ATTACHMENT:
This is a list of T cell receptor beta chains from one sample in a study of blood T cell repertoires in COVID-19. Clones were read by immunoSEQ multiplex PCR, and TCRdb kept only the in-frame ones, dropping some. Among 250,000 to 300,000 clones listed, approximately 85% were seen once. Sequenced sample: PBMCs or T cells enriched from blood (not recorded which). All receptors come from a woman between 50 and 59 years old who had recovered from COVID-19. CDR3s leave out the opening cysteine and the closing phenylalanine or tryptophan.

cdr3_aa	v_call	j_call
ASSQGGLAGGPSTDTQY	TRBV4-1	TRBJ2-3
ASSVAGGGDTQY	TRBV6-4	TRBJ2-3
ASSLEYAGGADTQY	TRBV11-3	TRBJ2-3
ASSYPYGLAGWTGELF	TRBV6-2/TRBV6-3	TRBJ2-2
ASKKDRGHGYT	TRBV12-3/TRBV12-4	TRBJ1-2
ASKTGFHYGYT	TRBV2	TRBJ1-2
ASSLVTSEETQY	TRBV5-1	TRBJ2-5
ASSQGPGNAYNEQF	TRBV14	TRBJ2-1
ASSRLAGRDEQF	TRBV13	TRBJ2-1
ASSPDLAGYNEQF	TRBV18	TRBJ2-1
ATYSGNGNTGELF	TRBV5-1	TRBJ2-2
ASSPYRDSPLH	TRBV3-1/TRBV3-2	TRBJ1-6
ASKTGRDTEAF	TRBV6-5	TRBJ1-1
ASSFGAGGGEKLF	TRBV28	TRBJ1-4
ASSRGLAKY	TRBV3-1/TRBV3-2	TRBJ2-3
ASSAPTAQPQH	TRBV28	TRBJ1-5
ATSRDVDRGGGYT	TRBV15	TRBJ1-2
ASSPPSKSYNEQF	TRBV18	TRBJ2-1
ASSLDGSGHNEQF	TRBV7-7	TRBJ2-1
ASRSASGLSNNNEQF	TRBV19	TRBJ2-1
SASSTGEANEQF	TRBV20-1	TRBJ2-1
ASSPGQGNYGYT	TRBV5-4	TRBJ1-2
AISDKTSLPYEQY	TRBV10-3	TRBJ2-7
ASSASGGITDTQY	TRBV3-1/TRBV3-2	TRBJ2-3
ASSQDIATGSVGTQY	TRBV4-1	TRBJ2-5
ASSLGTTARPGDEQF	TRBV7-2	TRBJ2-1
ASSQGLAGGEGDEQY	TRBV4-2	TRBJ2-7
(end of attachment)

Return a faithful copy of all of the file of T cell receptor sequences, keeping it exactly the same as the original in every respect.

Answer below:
This is a list of T cell receptor beta chains from one sample in a study of blood T cell repertoires in COVID-19. Clones were read by immunoSEQ multiplex PCR, and TCRdb kept only the in-frame ones, dropping some. Among 250,000 to 300,000 clones listed, approximately 85% were seen once. Sequenced sample: PBMCs or T cells enriched from blood (not recorded which). All receptors come from a woman between 50 and 59 years old who had recovered from COVID-19. CDR3s leave out the opening cysteine and the closing phenylalanine or tryptophan.

cdr3_aa	v_call	j_call
ASSQGGLAGGPSTDTQY	TRBV4-1	TRBJ2-3
ASSVAGGGDTQY	TRBV6-4	TRBJ2-3
ASSLEYAGGADTQY	TRBV11-3	TRBJ2-3
ASSYPYGLAGWTGELF	TRBV6-2/TRBV6-3	TRBJ2-2
ASKKDRGHGYT	TRBV12-3/TRBV12-4	TRBJ1-2
ASKTGFHYGYT	TRBV2	TRBJ1-2
ASSLVTSEETQY	TRBV5-1	TRBJ2-5
ASSQGPGNAYNEQF	TRBV14	TRBJ2-1
ASSRLAGRDEQF	TRBV13	TRBJ2-1
ASSPDLAGYNEQF	TRBV18	TRBJ2-1
ATYSGNGNTGELF	TRBV5-1	TRBJ2-2
ASSPYRDSPLH	TRBV3-1/TRBV3-2	TRBJ1-6
ASKTGRDTEAF	TRBV6-5	TRBJ1-1
ASSFGAGGGEKLF	TRBV28	TRBJ1-4
ASSRGLAKY	TRBV3-1/TRBV3-2	TRBJ2-3
ASSAPTAQPQH	TRBV28	TRBJ1-5
ATSRDVDRGGGYT	TRBV15	TRBJ1-2
ASSPPSKSYNEQF	TRBV18	TRBJ2-1
ASSLDGSGHNEQF	TRBV7-7	TRBJ2-1
ASRSASGLSNNNEQF	TRBV19	TRBJ2-1
SASSTGEANEQF	TRBV20-1	TRBJ2-1
ASSPGQGNYGYT	TRBV5-4	TRBJ1-2
AISDKTSLPYEQY	TRBV10-3	TRBJ2-7
ASSASGGITDTQY	TRBV3-1/TRBV3-2	TRBJ2-3
ASSQDIATGSVGTQY	TRBV4-1	TRBJ2-5
ASSLGTTARPGDEQF	TRBV7-2	TRBJ2-1
ASSQGLAGGEGDEQY	TRBV4-2	TRBJ2-7